Kevin Trott

Kevin Trott

I was born in 1951 in Romford, which then was a small market town in the county of Essex (we still had a weekly cattle market until 1958!); for our sins, we have now been well-and-truly absorbed into the mêlée that is ‘Greater’ London. My father was a merchant seaman on the Atlantic convoys during WW2 and I grew up hearing adults speaking about the war and the effect it had had, particularly on our family, but also on practically every family in the land. I developed an interest in history, particularly military history, and especially that of the WW2 era. I tried the Merchant Navy myself for a few trips. I saw the world but I chose not to make it my life-long career – unlike my father who spent most of his working life at sea. I was a ‘jack-of-all- trades’ but mostly earned my living driving HGV trucks. I like to read and I always had an ambition to write. I’ve had a few articles published, mainly in Nautical Magazine, about ships and the merchant shipping industry, but this is my first attempt at a full-length book – (better late than never, so they say!) Now retired, I still live in Romford with my wife; we have two adult children. We’ve been very fortunate and have been able to do a fair amount of travelling around the world but now we’re happy to holiday in good old England – North Yorkshire and the Isle of Wight being our favourite locations.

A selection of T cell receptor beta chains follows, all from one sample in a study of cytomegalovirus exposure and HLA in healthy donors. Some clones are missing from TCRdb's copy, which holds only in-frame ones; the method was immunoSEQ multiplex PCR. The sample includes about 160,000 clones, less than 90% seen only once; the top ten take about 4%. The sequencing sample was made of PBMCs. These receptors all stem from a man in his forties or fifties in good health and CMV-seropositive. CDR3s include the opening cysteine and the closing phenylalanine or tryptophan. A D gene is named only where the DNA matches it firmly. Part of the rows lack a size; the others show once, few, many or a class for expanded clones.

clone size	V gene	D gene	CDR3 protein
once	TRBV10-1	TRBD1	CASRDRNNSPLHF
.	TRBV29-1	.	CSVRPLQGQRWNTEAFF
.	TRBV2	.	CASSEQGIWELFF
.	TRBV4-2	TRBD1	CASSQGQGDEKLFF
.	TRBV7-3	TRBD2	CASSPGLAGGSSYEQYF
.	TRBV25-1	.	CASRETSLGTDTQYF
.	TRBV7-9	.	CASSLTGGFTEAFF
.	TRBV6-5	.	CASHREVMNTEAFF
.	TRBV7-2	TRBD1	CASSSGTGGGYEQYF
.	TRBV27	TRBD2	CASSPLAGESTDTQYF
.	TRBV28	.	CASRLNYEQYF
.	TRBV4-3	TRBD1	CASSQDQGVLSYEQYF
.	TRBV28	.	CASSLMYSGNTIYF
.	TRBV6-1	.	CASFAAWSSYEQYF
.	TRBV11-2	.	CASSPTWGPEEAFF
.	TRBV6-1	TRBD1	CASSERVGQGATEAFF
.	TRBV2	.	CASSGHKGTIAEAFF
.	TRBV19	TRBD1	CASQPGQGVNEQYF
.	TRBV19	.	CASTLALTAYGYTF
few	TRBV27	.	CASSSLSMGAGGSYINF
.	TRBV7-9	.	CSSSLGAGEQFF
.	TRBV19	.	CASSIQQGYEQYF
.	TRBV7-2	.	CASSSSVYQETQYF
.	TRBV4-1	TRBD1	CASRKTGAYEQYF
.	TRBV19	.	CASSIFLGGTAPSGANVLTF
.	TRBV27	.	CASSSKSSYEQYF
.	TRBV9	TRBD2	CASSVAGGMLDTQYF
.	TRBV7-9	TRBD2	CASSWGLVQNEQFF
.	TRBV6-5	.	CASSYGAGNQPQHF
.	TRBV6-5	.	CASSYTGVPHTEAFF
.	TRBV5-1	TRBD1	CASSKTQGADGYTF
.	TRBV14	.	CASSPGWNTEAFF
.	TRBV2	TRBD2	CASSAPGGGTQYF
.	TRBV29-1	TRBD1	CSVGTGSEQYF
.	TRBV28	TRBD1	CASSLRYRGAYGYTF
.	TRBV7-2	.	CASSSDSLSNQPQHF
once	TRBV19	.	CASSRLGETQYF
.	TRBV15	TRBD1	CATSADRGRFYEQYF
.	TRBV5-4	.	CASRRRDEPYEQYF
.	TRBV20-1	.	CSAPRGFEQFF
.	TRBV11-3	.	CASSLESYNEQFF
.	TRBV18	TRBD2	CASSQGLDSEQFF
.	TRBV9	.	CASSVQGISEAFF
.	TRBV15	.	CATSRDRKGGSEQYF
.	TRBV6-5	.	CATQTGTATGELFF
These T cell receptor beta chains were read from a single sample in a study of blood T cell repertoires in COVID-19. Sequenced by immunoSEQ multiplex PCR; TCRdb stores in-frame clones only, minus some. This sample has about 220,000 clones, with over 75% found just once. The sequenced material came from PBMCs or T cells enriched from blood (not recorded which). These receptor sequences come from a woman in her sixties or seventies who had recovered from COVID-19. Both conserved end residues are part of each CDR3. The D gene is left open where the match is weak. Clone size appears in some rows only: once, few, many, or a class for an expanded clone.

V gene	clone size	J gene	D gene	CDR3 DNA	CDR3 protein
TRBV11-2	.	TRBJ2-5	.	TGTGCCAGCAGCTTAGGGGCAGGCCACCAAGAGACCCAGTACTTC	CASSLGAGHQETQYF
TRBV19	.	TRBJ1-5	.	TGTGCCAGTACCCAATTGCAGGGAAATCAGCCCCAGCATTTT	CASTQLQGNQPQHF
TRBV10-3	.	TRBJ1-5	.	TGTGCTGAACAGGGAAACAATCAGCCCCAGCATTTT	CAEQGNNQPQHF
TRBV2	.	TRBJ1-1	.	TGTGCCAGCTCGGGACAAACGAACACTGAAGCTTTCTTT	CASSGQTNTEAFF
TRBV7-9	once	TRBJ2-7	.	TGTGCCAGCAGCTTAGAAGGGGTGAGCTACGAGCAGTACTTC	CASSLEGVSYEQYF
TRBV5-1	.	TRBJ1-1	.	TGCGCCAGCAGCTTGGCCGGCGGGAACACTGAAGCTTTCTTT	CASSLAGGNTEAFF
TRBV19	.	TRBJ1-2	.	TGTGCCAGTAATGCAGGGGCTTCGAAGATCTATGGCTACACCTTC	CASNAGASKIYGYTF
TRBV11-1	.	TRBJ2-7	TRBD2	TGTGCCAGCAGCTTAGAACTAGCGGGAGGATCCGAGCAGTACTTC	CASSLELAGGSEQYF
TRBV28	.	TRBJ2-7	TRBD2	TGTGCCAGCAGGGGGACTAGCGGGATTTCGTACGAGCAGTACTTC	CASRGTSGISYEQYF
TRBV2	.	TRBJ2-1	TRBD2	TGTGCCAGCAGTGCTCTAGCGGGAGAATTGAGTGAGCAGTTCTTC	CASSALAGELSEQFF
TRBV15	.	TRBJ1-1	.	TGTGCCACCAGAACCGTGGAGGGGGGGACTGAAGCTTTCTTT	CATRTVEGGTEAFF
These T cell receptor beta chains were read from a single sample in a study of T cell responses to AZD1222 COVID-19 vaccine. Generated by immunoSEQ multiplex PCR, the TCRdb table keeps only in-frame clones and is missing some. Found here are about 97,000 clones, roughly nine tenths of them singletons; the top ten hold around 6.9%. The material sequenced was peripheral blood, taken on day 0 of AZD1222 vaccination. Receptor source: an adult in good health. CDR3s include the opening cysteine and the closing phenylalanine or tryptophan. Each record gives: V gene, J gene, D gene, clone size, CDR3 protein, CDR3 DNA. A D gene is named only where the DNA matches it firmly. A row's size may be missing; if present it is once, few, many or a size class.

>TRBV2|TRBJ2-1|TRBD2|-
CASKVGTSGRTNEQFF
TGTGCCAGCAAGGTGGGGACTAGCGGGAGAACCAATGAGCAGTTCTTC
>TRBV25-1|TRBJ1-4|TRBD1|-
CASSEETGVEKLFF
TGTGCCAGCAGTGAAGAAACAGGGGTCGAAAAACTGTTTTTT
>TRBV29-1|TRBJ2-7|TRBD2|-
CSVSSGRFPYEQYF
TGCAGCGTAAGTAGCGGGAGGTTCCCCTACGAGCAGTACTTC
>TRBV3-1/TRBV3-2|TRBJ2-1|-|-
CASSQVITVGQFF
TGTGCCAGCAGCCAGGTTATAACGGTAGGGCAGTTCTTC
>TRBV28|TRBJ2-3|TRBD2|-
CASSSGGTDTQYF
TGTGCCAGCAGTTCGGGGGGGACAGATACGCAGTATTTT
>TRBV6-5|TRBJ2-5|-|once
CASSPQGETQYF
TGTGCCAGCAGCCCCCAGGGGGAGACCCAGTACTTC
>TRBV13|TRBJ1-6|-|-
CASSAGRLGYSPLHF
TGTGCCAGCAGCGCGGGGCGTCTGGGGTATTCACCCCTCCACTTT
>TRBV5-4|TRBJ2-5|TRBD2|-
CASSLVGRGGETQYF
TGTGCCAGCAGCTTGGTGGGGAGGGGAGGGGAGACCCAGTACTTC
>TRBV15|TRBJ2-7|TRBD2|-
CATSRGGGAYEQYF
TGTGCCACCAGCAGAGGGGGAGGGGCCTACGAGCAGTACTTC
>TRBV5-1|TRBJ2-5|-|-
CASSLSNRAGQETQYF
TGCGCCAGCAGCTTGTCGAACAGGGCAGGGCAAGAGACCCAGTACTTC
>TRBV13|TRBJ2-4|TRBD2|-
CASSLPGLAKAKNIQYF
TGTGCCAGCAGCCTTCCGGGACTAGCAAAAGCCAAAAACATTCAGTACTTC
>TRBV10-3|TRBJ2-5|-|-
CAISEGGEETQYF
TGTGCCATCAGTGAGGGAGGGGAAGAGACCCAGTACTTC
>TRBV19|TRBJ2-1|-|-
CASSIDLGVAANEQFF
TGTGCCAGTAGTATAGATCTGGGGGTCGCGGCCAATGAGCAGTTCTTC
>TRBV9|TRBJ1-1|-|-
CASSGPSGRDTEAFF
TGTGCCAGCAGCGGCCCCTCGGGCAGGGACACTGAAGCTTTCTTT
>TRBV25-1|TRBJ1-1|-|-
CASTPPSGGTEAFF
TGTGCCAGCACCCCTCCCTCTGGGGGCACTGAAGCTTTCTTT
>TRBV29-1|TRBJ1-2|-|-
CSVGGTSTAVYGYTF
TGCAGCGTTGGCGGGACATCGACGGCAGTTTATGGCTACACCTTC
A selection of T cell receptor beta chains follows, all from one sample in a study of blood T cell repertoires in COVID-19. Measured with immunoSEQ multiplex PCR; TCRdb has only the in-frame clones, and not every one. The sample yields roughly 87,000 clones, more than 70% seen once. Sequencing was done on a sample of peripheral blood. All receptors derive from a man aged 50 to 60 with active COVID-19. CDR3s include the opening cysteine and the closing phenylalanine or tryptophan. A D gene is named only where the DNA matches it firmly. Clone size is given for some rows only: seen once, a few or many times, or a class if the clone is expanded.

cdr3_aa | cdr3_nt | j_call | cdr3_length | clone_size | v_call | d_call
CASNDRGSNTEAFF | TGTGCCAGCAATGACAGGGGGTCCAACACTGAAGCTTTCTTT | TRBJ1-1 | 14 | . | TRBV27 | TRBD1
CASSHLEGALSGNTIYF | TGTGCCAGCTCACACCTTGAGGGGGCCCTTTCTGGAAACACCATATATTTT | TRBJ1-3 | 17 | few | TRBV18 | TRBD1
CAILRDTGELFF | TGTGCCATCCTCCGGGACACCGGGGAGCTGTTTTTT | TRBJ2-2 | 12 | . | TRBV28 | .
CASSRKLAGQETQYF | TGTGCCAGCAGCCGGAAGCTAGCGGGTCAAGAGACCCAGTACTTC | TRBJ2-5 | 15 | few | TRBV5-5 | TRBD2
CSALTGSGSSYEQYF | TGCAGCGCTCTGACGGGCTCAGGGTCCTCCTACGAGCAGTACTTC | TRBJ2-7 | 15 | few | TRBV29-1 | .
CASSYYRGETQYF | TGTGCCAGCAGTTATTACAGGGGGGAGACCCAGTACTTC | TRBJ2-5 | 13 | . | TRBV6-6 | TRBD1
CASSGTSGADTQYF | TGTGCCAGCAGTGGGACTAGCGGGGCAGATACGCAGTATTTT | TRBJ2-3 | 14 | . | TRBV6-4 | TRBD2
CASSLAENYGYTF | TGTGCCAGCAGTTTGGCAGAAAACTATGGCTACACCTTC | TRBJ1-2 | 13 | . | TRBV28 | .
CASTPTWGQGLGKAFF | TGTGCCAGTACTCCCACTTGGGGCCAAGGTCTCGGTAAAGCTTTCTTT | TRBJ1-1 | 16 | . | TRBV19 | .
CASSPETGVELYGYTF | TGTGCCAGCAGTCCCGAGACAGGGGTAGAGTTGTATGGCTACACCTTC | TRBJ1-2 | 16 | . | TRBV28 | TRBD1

Horry’s War

This book is the story of my great-uncle, Horace Smith, an ordinary, working-class, Londoner whose destiny would be framed by the tumultuous events, beyond his control, which were taking place on the continent of Europe during the 1930s.

21 years old when Britain went to war in 1939, he was just one, among a million others, swept into the bewildering, terrifying, grasp of the British Army and sent to fight, and if necessary to die, for King and country, in a foreign field.

Horace was ‘deemed to have enlisted’ in the Rangers, a Territorial Army battalion of the King’s Royal Rifle Corps. The KRRC was a rifle Regiment, established in North America in the mid-18th Century, with a long and proud record of service to the British Crown.  During World War Two they were designated as ‘motorised infantry’, operating in support of the tanks of the Armoured Divisions.

Shipped out to the Middle East at the end of 1940, the Rangers saw action in the disastrous early campaigns  which marked the first two years of the war when it seemed that ultimate defeat was staring Britain in the face.

2 years later, in October 1942, Horace, no longer a green, untried recruit but, at age 24, now a, battle-hardened, ‘old soldier’ was part of the army which turned the tide in Britain’s favour in a decisive battle at a godforsaken location in the Egyptian desert called El Alamein.